Mixed feelings as ICTR delivers landmark ruling

KIGALI - A cross-section of Rwandans interviewed by The New Times yesterday had mixed reactions, to the sentencing to life imprisonment, of three individuals who have been proven as having played a crucial role in the planning and implementation of the 1994 Genocide against the Tutsis.

KIGALI - A cross-section of Rwandans interviewed by The New Times yesterday had mixed reactions, to the sentencing to life imprisonment, of three individuals who have been proven as having played a crucial role in the planning and implementation of the 1994 Genocide against the Tutsis.

The International Criminal Tribunal for Rwanda (ICTR) in what many observers say is a landmark ruling so far, sentenced the three officers including, Theoneste Bagosora, to life imprisonment.

The majority of the interviewees picked randomly in Kigali said that Bagosora and his three co-accused in what was called the Military 1 Trial deserved the life sentence he was given by the ICTR.

They said that the trial had taken unnecessarily longer as there was not much research needed to prove Bagosora’s culpability and his responsibility in the Genocide that left over one million dead.

Alphonse Bucyanayandi, a 39-year old Gikondo resident said that the sentencing of the three former officers in the Ex-FAR was long overdue.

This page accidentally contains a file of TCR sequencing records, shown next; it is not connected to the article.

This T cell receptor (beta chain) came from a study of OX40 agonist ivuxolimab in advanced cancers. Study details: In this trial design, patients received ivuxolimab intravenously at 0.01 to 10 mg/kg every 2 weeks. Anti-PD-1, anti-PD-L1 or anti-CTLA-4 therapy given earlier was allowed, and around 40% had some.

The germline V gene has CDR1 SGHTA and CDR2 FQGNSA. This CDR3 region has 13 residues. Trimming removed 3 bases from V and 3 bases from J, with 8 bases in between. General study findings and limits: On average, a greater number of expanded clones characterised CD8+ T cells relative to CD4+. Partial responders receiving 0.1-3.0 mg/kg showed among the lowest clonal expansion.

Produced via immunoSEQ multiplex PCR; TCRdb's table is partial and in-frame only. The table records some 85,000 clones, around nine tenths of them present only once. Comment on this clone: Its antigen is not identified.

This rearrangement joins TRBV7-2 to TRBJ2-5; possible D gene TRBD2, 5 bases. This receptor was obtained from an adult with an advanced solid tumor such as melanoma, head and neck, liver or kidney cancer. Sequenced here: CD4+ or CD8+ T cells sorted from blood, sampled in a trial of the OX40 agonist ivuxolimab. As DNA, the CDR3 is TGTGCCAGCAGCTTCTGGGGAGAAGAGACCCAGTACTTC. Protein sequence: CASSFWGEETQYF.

“The sentencing was expected and only because the ICTR does not give a harsher punishment. In my view, there’s no possible punishment that Bagosora can be given to help the healing process of the country. But life sentence is better than anything else in the alternatives the ICTR have,” he said.

The verdict passed by Norwegian judge Erik Möse sentenced to life Bagosora together with Lieutenant Colonel Anatole Nsengiyumva; and Major Alloys Ntabakuze.

In the same trial, Gen. Gratien Kabiligi, the former director of operations in the Ex-FAR, was acquitted of all charges.
For Robert Rwiyemeye 32, a genocide survivor working in the city centre, he was disappointed that the trial took such a long time to come to end.

“We have endured much anxiety reading and listening to the radio about the proceedings in Arusha, the trial took unnecessary long but I am happy that Bagosora will hopefully spend the rest of his life in jail and I hope he stays long enough as the victims of his activities have endured for so long,” said Rwiyemeye.

He added: “Now that the biggest suspects have been sentenced, I hope that that ICTR does not ask for their mandate to be extended beyond 2009 as they asked the Security Council.”

Stephen Muganga 45, who witnessed killings in Kanombe, said he was disappointed by the acquittal of Kabiligi.

“Kabiligi was an influential commander in 1994, there’s no chance that as director of military operations in the army he never participated in the killings.”

Senior prosecutor, Augustin Nkusi, who is also spokesman to the prosecution said that he was not surprised at the verdict against Bagosora.

“I have been following the sentencing session through media but anyone would have sentenced Bagosora to life in jail given his widely publicized responsibility in the Genocide. It is also good that the judgments are out of the way,” said Nkusi.

He was however disappointed by both the acquittal of Kabiligi and the earlier sentencing of 20-years to Protais Zigiranyirazo, a brither-in-law to former President Juvenal Habyarimana. 

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